There was no effect of plant origin (native versus exotic) on woolly bear feeding preference for plant secondary chemistry (Fig 1 inset; mixed model ANCOVA F1,38 = 0.2186, P = 0.76). Caterpillar mass did influence the amount of total feeding and was therefore kept as a covariate in the analysis (ANCOVA F1,38 = 4.43, P = 0.02). Caterpillars had distinct preferences among extracts from different plant species (Fig 1), including 15 that were significantly stimulatory or deterrent. Extract from native sycamore (Platanus occidentalis L.) was significantly stimulatory (Fig. 1), whereas strongly deterrent chemistry was found in five native species, including viburnum (Viburnum prunifolium L.), tulip poplar (Liriodendron tulipifera L.), paw paw (Asimina triloba L. [Dunal]), flowering dogwood (Cornus florida L.), and the grass sweet woodreed (Cinna arundinaceae L.). Among exotics, significantly deterrent chemistry was found in six species, including albizia (Albizia julibrissin Durazz.), Chinese bittersweet (Celastrus orbiculatus Thunb.), garlic mustard (Alliaria petiolata (M. Bieb.) Cavara & Grande), princess tree (Paulownia tomentosa (Thunb.) Siebold & Zucc. ex Steud.), English ivy (Hedera helix L.), and barberry (Berberis thunbergii DC., Fig. 1). In contrast, caterpillars significantly preferred secondary chemistry extracted from such highly invasive exotics as kudzu (Pueraria montana (Lour.) Merr.), wineberry (Rubus phoenicolasius Maxim.), and autumn olive (Elaeagnus umbellata Thunb).

Figure 1. Plant origin does not predict native caterpillar preference for extracted chemistry.

Preference of caterpillars for secondary chemistry extracted from 21 native (open bars) and 19 exotic (filled bars) plant species. Bars represent mean (±1 SE) fraction of extract eaten relative to total amount of diet eaten. Phylogenetic relationships are shown without branch lengths for clarity, although branch lengths were used in statistical analysis of phylogenetic influence (see text). Asterisks beside bars denote significantly (P<0.05, paired t-tests) deterrent or stimulatory extracts from individual plant species. Inset: overall mean (±1 SE) fraction eaten by species origin (ANCOVA with caterpillar mass as covariate; origin effect P = 0.76).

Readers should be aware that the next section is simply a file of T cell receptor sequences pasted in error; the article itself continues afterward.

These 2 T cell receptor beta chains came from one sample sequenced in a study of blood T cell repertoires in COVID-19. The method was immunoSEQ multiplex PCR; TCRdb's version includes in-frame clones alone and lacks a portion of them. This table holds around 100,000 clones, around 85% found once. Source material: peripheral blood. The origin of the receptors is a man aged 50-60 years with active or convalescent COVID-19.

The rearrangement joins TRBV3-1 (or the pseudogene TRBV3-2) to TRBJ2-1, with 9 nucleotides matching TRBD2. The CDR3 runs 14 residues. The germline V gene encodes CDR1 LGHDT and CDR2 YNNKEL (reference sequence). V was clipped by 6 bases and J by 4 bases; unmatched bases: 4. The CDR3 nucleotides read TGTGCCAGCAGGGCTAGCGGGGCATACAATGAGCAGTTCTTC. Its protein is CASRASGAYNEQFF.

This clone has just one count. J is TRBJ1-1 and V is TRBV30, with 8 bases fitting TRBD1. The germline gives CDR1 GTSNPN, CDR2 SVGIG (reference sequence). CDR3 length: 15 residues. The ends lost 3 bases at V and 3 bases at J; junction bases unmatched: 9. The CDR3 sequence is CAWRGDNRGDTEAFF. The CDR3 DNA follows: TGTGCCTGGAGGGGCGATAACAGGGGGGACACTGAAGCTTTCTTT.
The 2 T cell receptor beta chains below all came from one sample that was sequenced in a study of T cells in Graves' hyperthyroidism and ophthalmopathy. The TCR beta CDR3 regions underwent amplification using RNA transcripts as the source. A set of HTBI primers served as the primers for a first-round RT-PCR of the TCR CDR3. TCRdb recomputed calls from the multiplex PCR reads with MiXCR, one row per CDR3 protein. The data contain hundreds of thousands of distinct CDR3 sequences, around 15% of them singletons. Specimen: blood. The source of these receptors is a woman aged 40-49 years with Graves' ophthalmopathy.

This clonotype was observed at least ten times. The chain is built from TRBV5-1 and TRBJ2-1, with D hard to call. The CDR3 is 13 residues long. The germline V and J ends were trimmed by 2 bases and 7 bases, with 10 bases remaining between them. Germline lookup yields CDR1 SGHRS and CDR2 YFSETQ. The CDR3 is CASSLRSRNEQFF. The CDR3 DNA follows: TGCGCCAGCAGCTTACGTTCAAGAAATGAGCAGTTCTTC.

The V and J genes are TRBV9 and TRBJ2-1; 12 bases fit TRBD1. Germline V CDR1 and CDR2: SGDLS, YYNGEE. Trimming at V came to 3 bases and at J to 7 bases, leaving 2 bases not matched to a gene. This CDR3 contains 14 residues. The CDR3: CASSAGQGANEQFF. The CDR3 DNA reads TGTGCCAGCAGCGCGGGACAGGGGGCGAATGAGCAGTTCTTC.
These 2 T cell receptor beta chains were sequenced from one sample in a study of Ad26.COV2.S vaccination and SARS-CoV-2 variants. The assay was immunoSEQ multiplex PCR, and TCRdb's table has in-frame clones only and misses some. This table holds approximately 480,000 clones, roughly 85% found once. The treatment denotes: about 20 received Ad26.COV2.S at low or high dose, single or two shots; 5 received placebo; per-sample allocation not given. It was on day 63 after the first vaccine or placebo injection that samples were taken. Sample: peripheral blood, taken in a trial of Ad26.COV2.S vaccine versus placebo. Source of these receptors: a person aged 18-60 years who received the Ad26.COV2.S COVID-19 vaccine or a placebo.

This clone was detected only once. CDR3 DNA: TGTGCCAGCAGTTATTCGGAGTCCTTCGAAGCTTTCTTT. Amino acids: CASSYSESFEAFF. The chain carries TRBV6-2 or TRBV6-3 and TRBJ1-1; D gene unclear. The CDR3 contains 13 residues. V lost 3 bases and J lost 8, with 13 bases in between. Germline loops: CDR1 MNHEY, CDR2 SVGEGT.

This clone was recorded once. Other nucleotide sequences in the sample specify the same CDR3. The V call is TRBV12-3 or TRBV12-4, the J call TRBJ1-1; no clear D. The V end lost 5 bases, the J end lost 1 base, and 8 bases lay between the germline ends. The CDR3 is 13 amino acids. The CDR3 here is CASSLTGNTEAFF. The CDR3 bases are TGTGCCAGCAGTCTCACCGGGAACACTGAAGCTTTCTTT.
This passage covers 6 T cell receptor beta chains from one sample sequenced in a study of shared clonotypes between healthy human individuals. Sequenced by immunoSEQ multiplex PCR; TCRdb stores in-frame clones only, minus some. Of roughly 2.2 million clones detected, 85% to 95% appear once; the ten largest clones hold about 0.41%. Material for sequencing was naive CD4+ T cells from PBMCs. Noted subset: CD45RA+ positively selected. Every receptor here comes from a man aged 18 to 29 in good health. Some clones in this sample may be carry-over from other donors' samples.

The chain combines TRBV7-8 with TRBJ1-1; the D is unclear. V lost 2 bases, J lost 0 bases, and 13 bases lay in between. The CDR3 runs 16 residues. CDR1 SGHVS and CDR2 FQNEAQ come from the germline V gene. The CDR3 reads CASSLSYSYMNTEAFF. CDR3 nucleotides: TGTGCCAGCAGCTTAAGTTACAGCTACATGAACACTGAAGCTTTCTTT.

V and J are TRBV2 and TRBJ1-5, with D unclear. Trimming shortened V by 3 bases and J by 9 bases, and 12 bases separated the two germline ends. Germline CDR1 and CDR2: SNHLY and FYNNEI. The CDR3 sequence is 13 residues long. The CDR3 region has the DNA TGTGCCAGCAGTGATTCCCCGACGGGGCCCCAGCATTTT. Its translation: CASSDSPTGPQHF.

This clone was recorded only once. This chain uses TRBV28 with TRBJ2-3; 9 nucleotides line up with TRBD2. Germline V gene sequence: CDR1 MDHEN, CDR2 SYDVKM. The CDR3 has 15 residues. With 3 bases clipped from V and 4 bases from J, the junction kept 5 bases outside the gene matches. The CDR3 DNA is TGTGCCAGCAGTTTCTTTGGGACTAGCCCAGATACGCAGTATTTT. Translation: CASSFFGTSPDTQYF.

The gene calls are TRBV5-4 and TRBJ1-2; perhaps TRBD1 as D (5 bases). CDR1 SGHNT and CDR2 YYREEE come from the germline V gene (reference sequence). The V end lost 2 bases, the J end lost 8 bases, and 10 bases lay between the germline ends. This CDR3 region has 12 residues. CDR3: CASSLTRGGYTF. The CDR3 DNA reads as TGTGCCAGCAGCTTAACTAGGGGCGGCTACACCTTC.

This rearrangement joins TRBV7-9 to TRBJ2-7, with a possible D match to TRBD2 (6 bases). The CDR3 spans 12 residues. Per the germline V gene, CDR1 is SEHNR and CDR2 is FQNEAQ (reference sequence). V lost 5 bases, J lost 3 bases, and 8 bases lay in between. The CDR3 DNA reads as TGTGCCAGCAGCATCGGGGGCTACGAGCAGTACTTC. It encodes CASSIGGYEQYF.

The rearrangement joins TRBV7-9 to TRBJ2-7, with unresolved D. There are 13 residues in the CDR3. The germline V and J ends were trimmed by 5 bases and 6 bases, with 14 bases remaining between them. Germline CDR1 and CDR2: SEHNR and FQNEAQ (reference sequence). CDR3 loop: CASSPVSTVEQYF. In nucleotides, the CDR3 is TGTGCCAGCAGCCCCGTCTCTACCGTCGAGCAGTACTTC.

There was no relationship between the earliest recorded date of invasion and extract deterrence in either linear or quadratic regression models, suggesting that time since invasion has not mitigated biochemical deterrence (data shown in Fig 2a; linear regression model F1,17 = 0.42, P = 0.31; quadratic regression model F2,16 = 0.55, P = 0.59). The most abundant species in forest understory communities at SERC had the most palatable biochemistry (Fig 2b; F1,29 = 12.69, P = 0.002),a pattern that held across both native and exotic species (non-significant origin*abundance interaction, F1,29 = 0.4382, P = 0.513, Fig. 2b). No leaf quality traits were predictive of extract palatability (P>0.1, data not shown).

Figure 2. Local abundance, but not time since introduction, predicts native herbivore preference for extracted exotic plant chemistry.

Relationship between leaf extract consumption and (A) date of introduction and (B) local plant abundance. There was no relationship between the earliest recorded date of introduction and extract deterrence to a native herbivore (A). However, plant species with deterrent secondary chemistry were the least abundant species in forest understory communities (B), a pattern that held across both native and exotic species (non-significant origin*abundance interaction). Filled circles represent exotic species; open circles represent native species.

Overall, the general suite of traits that we measured did not differ among native versus exotic plants (Table 1; MANOVA F8,38 = 0.787, P = 0.618), although exotics had significantly higher %P content on average than did native species (MANOVA F1,38 = 4.61, P = 0.04). Similarly, PCA analysis showed no multivariate trait differences among native versus exotic plants (all models of PCA axes ∼ origin P>0.05), but did reveal significant correlation structure among leaf traits across species (pairwise correlations in Table S3). The primary axis of variation, for example, separated species based on differential investment into structure and growth: some species had relatively carbon-rich, tough leaves whereas others had higher SLA, water, and %P content (Fig 3; axis loadings in Table S4). The secondary, orthogonal axis of variation separated species by high levels of soluble protein (and corresponding high %N) and high densities of leaf trichomes versus species that had glabrous, tough, and chemically defended leaves (Fig 3).

Figure 3. Native and exotic plant species occupy similar leaf trait space.

Principal components biplot of native (open circles) and exotic (filled circles) species and their measured traits. PCA axis 1 (carbon-growth) explains 29% of trait variation across 19 exotic and 21 native species; PCA axis 2 (defense-nutrition) explains 19% of the remaining variation. All trait vectors are significantly associated with species PCA position according to randomization tests. Units for traits are given in Table 1.

Table 1. Mean (± SE) values for nine measured traits of 19 exotic and 21 native species co-occurring in forest understory communities.